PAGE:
To compete with Apple in the tablet market, product strategists must bridge the gap between what consumers expect from a PC and what a tablet actually delivers. Most importantly, they should embrace a Curated Computing experience, which limits choice in a good way, turning the limitations of the form factor into strengths rather than weaknesses. The iPad’s success can be attributed to its guided simplicity: the only way to use the device is via apps, which are expressly developed for the device.
“Limiting choice in a good way” is not curation; it’s design. “Guided simplicity” is, specifically, interaction design. That’s possible on any platform. If the iPhone does it well, or the developer tools serve developers doing it well, then great – credit that. Instead, this notion that controversial limitations are the reason for Apple’s success have been consistently-argued talking points raised by Apple apologists since the iPad’s introduction. The cost is that people don’t appreciate actual design work Apple and third-party developers really have done.
Design and Development
In fact, to see how tortured Ms. Epps’ argument becomes, see how she describes application interface design:
Each of these applications is in itself also curated, since the publisher selects content and functionality that’s appropriate to the form factor, just as a museum curator selects artwork from a larger collection to exhibit in a particular gallery space.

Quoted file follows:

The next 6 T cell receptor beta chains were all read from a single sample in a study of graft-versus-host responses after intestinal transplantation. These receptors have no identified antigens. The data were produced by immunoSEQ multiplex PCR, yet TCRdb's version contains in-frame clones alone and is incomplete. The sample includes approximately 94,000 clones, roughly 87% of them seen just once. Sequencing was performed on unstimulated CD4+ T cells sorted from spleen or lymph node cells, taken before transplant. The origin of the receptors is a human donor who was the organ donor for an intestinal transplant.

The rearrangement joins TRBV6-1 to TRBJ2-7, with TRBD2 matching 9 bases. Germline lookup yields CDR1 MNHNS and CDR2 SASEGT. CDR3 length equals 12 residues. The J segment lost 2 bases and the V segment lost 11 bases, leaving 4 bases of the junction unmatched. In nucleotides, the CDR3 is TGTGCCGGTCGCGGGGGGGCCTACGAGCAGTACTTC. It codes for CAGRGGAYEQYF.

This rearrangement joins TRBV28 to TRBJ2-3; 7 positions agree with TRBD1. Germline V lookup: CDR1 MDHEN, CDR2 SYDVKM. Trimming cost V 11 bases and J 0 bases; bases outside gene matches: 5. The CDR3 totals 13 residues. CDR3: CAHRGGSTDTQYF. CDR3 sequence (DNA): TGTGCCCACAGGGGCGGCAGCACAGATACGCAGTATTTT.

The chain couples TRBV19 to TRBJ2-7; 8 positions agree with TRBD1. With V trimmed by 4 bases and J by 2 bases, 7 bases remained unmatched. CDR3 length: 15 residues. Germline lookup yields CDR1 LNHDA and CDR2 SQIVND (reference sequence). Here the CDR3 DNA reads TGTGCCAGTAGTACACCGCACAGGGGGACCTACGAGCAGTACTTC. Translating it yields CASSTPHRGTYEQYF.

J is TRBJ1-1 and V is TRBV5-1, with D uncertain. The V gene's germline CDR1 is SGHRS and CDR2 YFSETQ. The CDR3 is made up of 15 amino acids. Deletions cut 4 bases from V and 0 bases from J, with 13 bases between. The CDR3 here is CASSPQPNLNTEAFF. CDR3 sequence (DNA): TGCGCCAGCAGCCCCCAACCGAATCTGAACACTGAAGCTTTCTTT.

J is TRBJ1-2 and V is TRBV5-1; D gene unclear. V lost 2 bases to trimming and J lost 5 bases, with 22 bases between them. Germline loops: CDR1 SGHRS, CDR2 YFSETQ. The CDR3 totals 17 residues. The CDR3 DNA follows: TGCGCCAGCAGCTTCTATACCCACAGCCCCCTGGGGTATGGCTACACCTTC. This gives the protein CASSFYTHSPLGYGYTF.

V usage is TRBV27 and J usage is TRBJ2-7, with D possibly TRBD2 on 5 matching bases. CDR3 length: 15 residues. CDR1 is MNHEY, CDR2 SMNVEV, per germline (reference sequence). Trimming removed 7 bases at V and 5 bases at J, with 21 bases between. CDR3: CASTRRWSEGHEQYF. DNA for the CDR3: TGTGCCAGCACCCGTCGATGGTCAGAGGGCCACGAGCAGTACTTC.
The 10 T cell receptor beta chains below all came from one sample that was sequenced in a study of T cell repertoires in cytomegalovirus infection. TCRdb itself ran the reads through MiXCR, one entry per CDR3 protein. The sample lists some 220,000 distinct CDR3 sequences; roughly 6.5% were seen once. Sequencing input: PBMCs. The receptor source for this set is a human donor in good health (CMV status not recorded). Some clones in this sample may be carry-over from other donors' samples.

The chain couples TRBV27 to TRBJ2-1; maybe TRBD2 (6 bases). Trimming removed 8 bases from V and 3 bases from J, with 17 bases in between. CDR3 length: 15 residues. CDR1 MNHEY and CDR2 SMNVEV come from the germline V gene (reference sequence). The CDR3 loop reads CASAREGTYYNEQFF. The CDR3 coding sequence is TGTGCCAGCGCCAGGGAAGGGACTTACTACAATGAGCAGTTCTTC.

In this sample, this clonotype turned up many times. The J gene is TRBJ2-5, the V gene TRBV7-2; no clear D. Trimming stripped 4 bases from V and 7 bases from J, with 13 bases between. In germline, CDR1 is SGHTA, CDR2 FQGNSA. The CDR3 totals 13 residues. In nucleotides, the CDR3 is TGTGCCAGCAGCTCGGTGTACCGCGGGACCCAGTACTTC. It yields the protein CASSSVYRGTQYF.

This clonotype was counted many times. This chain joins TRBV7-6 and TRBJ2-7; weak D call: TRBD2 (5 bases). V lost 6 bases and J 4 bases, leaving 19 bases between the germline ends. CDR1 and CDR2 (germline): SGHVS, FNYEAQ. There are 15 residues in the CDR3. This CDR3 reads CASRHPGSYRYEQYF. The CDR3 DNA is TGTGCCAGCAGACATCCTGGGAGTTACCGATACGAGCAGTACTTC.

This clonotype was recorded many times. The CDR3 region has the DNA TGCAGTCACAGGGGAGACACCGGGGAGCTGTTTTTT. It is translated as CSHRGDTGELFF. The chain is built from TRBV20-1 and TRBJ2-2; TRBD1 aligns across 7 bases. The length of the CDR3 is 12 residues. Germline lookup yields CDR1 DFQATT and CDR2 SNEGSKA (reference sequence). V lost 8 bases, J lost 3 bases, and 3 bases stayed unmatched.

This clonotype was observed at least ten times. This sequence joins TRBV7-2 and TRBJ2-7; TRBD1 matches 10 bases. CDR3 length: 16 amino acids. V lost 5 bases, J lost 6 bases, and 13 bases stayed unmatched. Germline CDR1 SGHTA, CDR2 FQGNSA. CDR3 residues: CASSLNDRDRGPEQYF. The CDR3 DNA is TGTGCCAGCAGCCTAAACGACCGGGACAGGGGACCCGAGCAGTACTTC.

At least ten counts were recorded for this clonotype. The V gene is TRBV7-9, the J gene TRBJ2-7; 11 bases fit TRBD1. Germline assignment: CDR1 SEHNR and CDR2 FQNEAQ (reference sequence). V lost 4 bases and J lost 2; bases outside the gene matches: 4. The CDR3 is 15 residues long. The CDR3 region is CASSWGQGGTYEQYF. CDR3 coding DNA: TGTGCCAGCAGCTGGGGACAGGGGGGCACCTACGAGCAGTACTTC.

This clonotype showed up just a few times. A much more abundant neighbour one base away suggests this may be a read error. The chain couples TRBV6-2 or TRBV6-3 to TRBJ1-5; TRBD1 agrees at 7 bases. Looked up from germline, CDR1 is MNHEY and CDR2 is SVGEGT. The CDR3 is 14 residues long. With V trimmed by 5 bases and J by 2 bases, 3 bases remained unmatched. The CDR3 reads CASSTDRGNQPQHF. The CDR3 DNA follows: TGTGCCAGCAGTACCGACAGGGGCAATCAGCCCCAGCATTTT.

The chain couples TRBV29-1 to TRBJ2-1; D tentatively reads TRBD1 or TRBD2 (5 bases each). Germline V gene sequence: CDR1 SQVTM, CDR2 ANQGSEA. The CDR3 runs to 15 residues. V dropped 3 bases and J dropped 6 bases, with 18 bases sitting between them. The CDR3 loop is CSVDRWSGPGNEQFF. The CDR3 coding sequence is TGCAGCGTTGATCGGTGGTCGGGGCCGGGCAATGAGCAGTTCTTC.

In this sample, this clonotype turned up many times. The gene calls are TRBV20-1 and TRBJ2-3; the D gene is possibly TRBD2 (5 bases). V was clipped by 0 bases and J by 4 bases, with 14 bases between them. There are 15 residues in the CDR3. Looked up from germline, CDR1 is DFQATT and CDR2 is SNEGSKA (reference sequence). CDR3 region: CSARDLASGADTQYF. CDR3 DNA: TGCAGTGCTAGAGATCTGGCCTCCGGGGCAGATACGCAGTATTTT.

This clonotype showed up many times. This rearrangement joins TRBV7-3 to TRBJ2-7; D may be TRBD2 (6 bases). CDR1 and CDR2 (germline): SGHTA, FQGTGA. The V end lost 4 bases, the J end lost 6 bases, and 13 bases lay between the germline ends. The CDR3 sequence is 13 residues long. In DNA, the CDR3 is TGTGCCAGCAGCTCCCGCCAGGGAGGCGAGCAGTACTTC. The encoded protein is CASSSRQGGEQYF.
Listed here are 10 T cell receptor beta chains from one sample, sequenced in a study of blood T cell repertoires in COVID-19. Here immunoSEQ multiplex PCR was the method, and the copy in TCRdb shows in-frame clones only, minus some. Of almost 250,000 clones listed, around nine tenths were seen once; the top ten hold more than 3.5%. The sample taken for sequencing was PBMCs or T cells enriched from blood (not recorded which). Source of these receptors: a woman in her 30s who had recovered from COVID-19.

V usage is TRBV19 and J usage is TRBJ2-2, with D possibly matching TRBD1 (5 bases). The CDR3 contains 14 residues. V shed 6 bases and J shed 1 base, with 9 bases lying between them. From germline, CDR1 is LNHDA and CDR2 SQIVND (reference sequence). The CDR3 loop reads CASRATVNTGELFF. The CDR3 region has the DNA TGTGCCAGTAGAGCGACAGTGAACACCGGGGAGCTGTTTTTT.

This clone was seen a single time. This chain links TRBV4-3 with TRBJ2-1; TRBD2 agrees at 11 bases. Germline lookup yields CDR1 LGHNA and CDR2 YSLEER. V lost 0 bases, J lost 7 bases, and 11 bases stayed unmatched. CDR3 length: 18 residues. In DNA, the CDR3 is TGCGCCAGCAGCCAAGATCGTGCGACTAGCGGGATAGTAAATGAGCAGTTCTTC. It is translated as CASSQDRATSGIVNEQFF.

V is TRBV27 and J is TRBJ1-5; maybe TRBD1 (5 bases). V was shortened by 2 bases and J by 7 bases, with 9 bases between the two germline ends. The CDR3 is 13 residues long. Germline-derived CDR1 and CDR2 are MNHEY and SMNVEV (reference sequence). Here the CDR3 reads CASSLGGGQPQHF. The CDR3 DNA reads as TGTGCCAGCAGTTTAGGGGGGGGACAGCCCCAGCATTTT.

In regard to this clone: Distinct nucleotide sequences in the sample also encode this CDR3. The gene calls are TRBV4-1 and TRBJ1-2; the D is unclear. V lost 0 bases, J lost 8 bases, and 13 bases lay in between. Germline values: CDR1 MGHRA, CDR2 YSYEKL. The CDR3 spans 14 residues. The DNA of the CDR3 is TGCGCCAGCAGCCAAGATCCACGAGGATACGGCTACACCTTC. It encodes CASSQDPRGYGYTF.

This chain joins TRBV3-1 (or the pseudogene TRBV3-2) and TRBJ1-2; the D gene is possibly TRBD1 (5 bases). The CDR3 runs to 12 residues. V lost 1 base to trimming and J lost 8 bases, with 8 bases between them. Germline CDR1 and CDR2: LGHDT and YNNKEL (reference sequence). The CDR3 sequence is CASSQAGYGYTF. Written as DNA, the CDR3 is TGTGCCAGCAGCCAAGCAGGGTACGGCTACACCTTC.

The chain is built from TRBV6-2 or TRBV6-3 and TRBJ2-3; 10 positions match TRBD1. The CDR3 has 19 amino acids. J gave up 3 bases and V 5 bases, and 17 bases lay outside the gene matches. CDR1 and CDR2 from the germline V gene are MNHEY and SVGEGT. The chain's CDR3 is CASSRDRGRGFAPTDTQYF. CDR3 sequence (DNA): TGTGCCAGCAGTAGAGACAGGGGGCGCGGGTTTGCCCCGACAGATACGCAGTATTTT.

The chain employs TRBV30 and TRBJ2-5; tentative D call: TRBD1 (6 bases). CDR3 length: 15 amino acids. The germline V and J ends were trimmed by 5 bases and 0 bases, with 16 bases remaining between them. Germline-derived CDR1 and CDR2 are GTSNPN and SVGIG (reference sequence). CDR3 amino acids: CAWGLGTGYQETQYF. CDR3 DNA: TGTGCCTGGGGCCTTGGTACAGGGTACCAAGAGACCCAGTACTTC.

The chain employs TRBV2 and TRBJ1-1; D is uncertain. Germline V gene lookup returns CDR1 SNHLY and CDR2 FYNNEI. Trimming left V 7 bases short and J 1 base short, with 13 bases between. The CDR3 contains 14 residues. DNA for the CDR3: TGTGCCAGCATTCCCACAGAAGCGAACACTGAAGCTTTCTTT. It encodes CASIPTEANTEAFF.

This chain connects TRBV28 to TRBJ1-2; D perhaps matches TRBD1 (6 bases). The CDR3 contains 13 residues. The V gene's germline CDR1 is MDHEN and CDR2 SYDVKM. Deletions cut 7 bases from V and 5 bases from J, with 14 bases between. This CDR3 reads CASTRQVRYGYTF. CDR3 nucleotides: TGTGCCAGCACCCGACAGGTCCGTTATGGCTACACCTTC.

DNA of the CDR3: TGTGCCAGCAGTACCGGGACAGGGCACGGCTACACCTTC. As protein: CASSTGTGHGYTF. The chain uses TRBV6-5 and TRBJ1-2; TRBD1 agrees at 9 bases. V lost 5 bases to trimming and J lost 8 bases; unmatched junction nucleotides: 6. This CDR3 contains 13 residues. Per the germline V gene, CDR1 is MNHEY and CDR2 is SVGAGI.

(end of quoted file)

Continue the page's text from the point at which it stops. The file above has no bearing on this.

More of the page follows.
Again, this is design, not curation. So I really have no idea what she’s talking about. You’re definitely better off spending that $500 on an actual iPad rather than the Forrester report.
For actual curation, see the superb blog Creative Applications, which reports on innovation in design and expression, including many of the best applications for iPad and iPhone.
Apple’s ability to lock devices to the iTunes store is a business model, one that has been discussed more than enough. It has the business model in common with game devices like the Xbox 360, in that only licensed software can run on the device – this much is true. To describe this business model as “curation,” however, seems out of touch. Even on the Xbox, on which there are greater controls in terms of distribution and (notably) no Web browser, there is very little sense that there is any kind of curated experience.
Nor is this about “native” development toolkits. Users naturally notice when cross-platform apps integrate poorly with an OS, so a lot of Mac fans in particular have experienced on worse-case scenarios with toolkits based on Java or Adobe AIR. Apple has exploited that ignorance by overstating the importance of its (otherwise excellent) Cocoa frameworks. End users are unaware of, for instance, the massive amounts of platform-agnostic code in C/C++ that often make their apps work, including a lot of those iPhone games.